| NEW YORK
NEW YORK Nov 15 Steven Donziger, the lawyer
accused by Chevron Corp of using bribery to secure a $19
billion judgment over pollution in Ecuador, has never been shy
about his opinion of U.S. District Judge Lewis Kaplan.
"What he's doing is not judging," Donziger said of Kaplan,
who is presiding over a non-jury trial on Chevron's claims in a
federal court in New York. "He's prosecuting."
Donziger, who spoke to reporters on Friday, is expected to
take the stand on Monday to testify in his own defense. The
trial is entering its sixth week.
His appearance will be a dramatic moment in the years-long
legal battle that has pitted the vast resources of a global oil
company against Donziger and the group of villagers in
northeastern Ecuador that he advised.
In a draft of his testimony provided to the press, Donziger
accused Kaplan of bias while criticizing Chevron for "the most
well-funded corporate retaliation campaign in history."
"I challenge at the most fundamental level the legitimacy of
this proceeding," he wrote.
A court spokeswoman said Kaplan would have no comment. In
2011, Kaplan rejected Donziger's request that the judge recuse
himself for partiality. The 2nd U.S. Circuit Court of Appeals
later upheld his decision on appeal.
The case centers on contamination between 1964 and 1992 from
an oil field operated by Texaco, which was later acquired by
Chevron. In 2011 an Ecuadorean judge, Nicolas Zambrano, issued
an $18 billion judgment - later increased to $19 billion -
against Chevron in favor of a group of villagers who lived
Ecuador's highest court upheld the decision this week but
slashed the amount to $9.5 billion. Chevron claims that Texaco
cleaned up the site after ceasing Ecuadorean operations in 1992
and handing the field over to state-controlled Petroecuador.
The villagers have sought to enforce the judgment in courts
in Canada, Brazil and Argentina, since Chevron no longer has
assets in Ecuador. If Chevron wins at trial, it would likely use
the ruling to bolster its case against enforcing the judgment in
During the trial, a former Ecuadorean judge, Alberto Guerra,
testified that he was paid to ghostwrite Zambrano's opinion and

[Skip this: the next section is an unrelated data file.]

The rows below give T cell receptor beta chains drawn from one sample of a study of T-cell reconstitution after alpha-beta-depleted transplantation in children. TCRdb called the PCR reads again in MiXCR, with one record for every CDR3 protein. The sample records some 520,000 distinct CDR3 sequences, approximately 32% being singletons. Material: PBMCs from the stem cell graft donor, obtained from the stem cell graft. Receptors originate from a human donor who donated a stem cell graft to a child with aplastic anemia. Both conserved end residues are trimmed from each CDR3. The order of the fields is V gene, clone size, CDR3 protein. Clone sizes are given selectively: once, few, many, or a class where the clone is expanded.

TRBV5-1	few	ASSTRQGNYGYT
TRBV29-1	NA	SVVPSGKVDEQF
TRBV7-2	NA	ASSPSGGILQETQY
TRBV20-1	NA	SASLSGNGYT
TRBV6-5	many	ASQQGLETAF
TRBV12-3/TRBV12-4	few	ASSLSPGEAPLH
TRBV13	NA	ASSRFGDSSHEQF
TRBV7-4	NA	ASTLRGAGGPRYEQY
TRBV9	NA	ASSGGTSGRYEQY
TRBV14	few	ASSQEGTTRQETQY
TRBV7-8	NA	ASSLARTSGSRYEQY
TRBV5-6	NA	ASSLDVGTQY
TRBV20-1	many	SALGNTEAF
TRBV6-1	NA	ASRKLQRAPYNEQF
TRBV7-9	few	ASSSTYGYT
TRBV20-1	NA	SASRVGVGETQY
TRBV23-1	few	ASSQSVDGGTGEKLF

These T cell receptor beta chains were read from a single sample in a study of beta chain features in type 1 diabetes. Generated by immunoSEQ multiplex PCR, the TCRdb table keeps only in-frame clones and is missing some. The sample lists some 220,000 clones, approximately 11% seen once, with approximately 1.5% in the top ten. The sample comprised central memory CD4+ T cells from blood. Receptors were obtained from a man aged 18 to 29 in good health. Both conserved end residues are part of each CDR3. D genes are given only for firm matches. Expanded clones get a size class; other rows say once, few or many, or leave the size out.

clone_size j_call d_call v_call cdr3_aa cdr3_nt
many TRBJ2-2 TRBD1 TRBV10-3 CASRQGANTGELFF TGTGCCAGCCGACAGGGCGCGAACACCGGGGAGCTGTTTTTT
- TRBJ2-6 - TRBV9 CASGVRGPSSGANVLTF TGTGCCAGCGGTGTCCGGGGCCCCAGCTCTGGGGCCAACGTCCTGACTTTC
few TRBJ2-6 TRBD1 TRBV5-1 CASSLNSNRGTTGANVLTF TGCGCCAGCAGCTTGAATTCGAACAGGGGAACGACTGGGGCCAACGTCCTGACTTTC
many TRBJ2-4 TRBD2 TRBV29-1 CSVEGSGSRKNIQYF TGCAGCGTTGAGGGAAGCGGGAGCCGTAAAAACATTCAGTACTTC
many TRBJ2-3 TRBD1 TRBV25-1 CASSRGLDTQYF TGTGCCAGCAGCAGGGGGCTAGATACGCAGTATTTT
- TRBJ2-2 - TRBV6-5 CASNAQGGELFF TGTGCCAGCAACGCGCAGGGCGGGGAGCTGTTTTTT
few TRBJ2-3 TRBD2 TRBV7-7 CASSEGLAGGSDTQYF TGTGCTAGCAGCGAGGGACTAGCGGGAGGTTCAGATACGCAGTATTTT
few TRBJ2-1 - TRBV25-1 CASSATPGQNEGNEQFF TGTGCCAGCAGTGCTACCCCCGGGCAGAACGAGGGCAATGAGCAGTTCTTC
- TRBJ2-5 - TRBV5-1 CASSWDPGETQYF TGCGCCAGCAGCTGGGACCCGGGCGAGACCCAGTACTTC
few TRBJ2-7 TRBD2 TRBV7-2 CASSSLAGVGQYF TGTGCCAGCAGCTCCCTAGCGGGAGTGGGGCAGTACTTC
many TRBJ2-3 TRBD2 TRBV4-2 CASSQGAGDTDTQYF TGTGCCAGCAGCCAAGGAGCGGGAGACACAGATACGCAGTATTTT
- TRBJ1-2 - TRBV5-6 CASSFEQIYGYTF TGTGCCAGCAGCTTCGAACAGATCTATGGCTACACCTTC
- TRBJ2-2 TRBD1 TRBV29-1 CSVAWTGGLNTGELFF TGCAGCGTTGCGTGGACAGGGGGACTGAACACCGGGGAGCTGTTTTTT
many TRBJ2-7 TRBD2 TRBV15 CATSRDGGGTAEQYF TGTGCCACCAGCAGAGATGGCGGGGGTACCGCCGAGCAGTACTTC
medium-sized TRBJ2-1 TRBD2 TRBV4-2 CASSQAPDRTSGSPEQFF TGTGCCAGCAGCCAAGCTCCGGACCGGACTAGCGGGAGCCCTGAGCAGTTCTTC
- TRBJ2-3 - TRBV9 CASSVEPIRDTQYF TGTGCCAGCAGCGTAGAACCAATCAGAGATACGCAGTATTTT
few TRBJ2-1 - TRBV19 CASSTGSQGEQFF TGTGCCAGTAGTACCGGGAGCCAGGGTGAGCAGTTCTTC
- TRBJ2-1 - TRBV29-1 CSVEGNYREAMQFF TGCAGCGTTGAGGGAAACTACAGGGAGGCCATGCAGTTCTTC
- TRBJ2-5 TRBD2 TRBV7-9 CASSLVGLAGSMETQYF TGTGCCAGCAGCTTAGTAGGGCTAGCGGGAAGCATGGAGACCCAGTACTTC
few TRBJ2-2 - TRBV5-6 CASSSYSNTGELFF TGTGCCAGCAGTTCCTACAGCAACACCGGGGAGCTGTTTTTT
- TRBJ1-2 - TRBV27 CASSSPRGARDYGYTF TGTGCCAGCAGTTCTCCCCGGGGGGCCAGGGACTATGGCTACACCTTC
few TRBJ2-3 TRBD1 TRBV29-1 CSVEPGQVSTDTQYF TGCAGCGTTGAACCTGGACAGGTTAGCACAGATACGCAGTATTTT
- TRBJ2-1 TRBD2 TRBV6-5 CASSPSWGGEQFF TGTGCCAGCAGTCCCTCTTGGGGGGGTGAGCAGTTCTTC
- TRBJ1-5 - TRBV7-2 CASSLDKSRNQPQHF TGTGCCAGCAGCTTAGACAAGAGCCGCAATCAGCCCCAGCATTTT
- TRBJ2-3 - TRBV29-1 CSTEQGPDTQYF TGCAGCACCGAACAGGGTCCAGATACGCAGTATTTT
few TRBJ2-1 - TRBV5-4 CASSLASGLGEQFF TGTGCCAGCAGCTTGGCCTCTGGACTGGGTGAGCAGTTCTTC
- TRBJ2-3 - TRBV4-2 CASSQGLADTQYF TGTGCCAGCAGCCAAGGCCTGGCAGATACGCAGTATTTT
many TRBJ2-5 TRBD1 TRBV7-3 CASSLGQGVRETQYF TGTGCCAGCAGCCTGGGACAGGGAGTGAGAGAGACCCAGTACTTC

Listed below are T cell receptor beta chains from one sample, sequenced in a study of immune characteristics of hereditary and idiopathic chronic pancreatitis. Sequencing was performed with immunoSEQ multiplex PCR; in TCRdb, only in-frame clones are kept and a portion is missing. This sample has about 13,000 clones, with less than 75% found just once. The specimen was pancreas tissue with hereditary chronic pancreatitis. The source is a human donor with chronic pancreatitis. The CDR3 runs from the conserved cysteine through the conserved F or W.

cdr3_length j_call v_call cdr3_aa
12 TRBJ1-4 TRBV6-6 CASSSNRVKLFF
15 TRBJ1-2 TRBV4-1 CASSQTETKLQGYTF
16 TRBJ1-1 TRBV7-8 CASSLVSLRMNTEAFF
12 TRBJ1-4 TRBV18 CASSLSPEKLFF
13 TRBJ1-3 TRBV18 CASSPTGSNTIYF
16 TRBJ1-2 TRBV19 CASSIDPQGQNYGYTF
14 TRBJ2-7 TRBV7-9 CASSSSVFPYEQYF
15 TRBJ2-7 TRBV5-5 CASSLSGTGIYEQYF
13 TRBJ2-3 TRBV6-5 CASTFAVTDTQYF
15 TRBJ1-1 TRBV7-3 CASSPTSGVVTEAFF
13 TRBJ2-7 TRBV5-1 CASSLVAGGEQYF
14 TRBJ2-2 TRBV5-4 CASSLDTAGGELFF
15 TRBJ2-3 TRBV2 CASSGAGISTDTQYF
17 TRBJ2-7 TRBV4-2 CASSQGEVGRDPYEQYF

that Donziger was aware of the scheme.
"Chevron has no evidence that I had any involvement in
bribing any judge apart from Guerra's thoroughly false and
corrupt testimony," Donziger said in his written testimony. He
said Guerra openly asked for a bribe at one point, which
Zambrano said on the witness stand that he wrote the opinion
on his own and did not accept any payments.
In a statement, a Chevron spokesman called Donziger's draft
testimony "nothing more than 60 pages of distraction,
distortion, fabrication and irrelevance." He also said it did
nothing to refute the evidence Chevron has presented at trial,
including experts who said Zambrano could not have written the
opinion alone and in the time frame he claimed.
Donziger also claimed Chevron acted improperly during the
Ecuadorean case, meeting with judges without opposing counsel
present and using "back channels" to pressure government
As both sides have done with previous witness statements,
Chevron is expected to ask Kaplan to strike portions of
Donziger's submission as inadmissible.
Donziger said in his testimony that he held secret meetings
with an expert who prepared a report on Chevron's liability in
Ecuador and that his team paid the expert, but he said he
believed that those actions were in keeping with Ecuadorean law.
On Friday afternoon, Donziger spoke with reporters for 90
minutes in a crowded loft apartment where 14 lawyers, activists
and volunteers on his team have been sleeping during the trial.
He and one of his lawyers, Zoe Littlepage, said they fully
expect Kaplan to rule against them and are already contemplating
the basis for an appeal.
Besides their claim that Kaplan is biased, they said they
would argue that Chevron's lawsuit improperly seeks to use the
federal racketeering statute to stay enforcement of a foreign
The case is Chevron Corp v. Steven Donziger et al, U.S.
District Court for the Southern District of New York, No.